Baby Survives Against The Odds After Being Born Weighing Just 1lbs 2oz - The Same As A Loaf Of Bread


Baby Chesil-Jade Lim gently held by her mother Charm after being in the hospital for 10 weeks (Photo courtesy of SWNS)

A baby who survived against the odds after being born weighing just 1lb 2oz now snuggles up to a doll the same weight and length as her when she first arrived. Chesil-Jade Lim, now three, spent 99 days in hospital fighting for her life after she was born weighing just 1lbs 2oz – the same as a loaf of bread – on 22nd August 2019. The newborn – who arrived 10 weeks early at Mater Hospital, Brisbane, Australia – was so tiny and fragile she had to be kept alive in a sandwich bag which mimics the womb. Doctors even warned her ‘terrified’ family to say their goodbyes as they were so convinced the little girl was too sick to pull through. The tiny tot nearly lost her life several times but beat the odds to come home on 29th November 2019 to with parents Charm Pineda-Lim, 33, and Jose Lim, 32, who works in IT. 

Mother holding the feet of a newborn baby (Unsplash/Omar Lopez)

Charm, a nurse, from Brisbane, Australia, said: “I was so afraid to touch her when she was first born. “She was so tiny. “But I never gave up on her and I fought for her to stay on ventilation so she could survive. “I knew she was meant to live and do great things. “She really is our miracle little girl. “Now she has a dolly – which she absolutely loves – which was the same size as her when she was born. It’s tiny.” Charm was 23 weeks pregnant when she was told that her baby was underweight and her blood flow was restricted. Doctors advised her to undergo a termination – as they said she wouldn’t make it, but Charm chose to fight for her daughter’s life. “I wanted to do whatever it took to fight for her life,” she said. “They said she was unlikely to make it or she’d have lots of problems when she was born but I didn’t want to give up like that.” Charm managed to hold on until 27 weeks until Chesil’s blood pressure became too high and she was rushed for an emergency c-section. “I didn’t see her when she was born,” Charm said. “I was terrified to see her and touch her after. “She was so tiny and her skin was see-through. “But as soon as I did, she heard my voice and started crying.” Chesil was put on a ventilator to help her breathe but doctors were constantly worried about her low saturation levels and didn’t think she would survive. Charm said: “We were told that she wasn’t going to make it. “Her saturation levels had dropped so much. “I held her for the last time, and we even took photos just in case. “But miraculously they suddenly went up.”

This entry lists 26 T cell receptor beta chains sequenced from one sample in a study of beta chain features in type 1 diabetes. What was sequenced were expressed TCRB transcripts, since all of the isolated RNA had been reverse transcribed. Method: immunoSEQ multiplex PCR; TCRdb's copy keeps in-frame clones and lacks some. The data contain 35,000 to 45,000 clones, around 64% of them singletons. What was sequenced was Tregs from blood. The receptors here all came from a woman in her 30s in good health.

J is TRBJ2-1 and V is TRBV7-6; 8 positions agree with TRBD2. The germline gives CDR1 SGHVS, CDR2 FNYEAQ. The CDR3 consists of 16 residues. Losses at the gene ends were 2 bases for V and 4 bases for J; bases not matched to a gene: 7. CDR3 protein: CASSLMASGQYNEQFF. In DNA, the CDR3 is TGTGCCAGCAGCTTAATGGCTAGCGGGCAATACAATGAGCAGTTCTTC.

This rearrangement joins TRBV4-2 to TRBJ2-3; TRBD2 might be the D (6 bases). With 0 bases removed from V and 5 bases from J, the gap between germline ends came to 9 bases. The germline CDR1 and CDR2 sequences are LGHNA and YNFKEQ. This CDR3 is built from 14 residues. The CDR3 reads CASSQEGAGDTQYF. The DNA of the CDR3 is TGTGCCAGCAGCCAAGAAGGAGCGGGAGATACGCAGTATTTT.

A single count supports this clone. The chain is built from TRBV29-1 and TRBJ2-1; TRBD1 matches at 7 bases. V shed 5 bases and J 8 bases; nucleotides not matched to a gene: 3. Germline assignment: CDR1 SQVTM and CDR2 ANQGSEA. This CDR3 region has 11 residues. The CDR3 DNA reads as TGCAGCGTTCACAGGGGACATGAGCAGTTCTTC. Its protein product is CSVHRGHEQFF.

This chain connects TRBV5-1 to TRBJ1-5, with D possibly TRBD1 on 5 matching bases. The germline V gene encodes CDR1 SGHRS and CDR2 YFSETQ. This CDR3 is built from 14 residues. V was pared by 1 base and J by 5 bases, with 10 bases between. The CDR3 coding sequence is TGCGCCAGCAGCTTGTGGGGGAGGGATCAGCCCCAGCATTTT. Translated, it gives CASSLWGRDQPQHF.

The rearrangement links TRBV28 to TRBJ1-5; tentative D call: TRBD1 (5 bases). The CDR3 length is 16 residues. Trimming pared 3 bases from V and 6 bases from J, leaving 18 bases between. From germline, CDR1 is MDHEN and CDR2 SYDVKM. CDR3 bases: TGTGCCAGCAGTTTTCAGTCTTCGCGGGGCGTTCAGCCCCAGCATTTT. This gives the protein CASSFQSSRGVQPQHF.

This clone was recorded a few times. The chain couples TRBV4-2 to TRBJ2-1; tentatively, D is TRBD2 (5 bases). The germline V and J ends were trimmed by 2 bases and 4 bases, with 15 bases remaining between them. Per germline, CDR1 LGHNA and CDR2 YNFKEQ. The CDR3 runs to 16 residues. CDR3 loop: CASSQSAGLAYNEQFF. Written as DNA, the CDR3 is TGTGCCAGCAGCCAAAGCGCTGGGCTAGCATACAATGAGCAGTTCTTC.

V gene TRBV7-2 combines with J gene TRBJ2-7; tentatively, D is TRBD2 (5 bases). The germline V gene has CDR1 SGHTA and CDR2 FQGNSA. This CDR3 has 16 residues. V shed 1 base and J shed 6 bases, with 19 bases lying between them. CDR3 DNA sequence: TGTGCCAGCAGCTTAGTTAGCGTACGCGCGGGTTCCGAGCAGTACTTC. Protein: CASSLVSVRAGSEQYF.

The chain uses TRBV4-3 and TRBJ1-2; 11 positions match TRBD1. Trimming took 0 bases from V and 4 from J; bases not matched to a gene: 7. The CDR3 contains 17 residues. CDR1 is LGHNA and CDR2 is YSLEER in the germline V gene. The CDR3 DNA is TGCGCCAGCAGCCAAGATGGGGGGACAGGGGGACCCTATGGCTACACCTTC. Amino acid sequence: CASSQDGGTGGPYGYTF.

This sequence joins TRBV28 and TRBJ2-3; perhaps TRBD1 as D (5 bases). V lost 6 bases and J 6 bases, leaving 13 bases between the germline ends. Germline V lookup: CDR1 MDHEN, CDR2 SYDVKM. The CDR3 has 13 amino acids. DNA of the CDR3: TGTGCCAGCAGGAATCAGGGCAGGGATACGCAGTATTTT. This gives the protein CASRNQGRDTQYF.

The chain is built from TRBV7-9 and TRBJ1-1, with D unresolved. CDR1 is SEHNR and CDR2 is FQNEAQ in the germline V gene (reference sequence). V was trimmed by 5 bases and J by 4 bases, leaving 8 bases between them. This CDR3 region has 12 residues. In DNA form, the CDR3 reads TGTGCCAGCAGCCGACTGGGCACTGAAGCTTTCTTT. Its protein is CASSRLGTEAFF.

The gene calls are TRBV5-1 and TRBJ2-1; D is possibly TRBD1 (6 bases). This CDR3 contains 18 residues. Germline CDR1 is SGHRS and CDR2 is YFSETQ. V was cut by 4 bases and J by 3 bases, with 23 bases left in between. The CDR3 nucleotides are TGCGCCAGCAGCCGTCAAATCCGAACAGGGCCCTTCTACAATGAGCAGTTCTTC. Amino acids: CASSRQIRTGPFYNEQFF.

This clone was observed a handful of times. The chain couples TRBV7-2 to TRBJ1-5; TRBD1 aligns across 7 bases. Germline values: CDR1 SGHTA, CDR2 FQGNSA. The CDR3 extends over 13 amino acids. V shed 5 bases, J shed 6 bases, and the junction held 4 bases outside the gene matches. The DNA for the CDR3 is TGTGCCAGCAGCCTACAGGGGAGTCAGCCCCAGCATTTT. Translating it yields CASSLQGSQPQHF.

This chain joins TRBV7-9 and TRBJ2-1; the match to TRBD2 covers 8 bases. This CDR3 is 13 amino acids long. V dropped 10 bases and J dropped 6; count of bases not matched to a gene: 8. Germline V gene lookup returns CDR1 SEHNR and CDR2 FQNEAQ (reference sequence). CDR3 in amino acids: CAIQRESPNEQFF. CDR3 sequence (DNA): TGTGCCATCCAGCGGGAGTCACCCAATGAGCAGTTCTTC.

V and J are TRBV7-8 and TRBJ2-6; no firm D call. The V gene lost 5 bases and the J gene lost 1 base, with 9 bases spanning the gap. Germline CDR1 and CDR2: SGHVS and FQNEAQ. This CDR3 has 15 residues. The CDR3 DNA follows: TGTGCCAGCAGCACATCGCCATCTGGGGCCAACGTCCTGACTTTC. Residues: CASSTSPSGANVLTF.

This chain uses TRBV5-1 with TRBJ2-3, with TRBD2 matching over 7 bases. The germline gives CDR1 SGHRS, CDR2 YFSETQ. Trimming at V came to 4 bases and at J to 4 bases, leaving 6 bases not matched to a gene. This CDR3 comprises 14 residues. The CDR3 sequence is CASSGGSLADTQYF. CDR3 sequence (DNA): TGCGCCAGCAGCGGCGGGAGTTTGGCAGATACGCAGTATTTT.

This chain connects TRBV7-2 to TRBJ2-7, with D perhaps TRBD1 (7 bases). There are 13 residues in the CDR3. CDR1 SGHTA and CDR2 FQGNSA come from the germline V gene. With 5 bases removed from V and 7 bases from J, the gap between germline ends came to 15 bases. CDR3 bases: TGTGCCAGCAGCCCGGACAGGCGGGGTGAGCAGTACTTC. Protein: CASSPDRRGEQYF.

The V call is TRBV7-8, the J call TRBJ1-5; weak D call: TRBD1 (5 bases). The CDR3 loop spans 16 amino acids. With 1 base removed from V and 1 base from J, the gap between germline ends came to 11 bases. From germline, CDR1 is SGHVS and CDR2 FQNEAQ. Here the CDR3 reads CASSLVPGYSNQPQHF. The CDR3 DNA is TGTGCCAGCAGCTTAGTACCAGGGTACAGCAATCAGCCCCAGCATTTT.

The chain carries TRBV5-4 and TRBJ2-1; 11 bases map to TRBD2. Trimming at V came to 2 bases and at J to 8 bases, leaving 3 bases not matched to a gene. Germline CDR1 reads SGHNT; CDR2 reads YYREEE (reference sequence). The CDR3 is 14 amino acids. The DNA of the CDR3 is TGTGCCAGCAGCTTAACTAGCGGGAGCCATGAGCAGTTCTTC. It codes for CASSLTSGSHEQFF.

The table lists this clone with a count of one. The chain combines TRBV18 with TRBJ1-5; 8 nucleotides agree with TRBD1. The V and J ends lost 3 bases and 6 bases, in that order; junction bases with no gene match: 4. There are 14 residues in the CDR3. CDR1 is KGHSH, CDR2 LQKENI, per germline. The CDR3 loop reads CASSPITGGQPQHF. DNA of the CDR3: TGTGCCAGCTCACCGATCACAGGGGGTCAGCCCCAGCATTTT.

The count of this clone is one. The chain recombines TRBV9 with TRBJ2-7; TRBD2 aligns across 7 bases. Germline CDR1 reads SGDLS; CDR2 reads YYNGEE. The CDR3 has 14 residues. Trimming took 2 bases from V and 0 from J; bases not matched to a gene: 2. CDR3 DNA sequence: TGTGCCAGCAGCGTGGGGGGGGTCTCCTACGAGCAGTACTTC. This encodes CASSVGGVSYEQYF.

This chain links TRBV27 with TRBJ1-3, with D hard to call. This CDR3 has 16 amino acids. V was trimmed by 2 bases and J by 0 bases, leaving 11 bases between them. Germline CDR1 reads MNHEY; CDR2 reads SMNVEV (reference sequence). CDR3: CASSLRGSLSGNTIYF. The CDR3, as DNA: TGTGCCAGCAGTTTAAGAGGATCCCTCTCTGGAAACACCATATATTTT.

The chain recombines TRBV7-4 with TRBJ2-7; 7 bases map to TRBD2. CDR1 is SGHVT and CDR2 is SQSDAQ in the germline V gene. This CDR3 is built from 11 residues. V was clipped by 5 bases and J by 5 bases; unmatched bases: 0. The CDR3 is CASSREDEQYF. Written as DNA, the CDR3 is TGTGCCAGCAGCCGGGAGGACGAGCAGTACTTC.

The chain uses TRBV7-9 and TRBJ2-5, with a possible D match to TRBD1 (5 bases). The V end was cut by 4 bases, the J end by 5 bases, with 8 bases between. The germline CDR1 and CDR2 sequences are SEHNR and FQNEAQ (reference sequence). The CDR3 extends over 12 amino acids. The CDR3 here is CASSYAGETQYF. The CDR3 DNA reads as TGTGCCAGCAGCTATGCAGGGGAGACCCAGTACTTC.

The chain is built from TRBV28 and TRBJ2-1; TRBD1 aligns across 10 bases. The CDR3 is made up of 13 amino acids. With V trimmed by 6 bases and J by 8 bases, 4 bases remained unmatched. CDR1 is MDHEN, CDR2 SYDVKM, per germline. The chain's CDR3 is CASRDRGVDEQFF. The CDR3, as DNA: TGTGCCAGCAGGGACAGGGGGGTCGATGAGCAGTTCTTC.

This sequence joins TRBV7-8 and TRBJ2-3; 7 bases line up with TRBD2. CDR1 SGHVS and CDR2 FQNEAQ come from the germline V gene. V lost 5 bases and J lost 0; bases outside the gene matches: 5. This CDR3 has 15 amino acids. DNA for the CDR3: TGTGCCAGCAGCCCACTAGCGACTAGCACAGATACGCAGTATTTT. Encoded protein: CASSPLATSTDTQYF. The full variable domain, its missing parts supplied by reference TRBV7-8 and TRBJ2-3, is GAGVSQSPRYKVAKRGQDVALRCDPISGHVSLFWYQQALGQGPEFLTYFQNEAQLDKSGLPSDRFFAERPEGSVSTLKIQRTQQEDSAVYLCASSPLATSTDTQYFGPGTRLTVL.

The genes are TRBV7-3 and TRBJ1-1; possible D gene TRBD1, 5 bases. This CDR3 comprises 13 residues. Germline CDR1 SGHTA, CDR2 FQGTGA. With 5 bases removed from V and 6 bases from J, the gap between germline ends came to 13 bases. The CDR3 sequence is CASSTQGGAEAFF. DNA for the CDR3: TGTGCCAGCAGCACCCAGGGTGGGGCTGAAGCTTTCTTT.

A nurse wheeling a newborn baby’s incubator in a hospital hallway (Unsplash/Hush Naidoo Jade)
Biden Makes a Claim About Himself That He Already Admitted Was False 37 Years Ago

Chesil spent weeks battling with her saturation levels constantly dipping and Charm fought to keep her on ventilation until she was strong enough. She fought through multiple cardiac arrests and diseases and the couple were told she might have sepsis at one point. “We had to keep giving her kangaroo hugs – which are skin-to-skin contact,” Charm said. “My husband and I would do it for about four hours at a time.” After 99 days in hospital Chesil was finally strong enough to come home. She was kept on oxygen and came off after two months and three weeks. “It was amazing to have her home,” Charm said. “She is very special and it was so lovely to be a normal family with her out of hospital.” Chesil is now two years old and despite being a little delayed with her speech she is healthy and happy. “She dances and jumps around,” Charm said. “She is still very tiny and wears clothes for a one-year-old, but she is perfect. “Now she is a very sweet, happy and smart kid.” 

By Josh Brady

Produced in association with SWNS.

The Western Journal has not reviewed this story prior to publication. Therefore, it may not meet our normal editorial standards. It is provided to our readers as a service from The Western Journal.

Truth and Accuracy

Submit a Correction →

We are committed to truth and accuracy in all of our journalism. Read our editorial standards.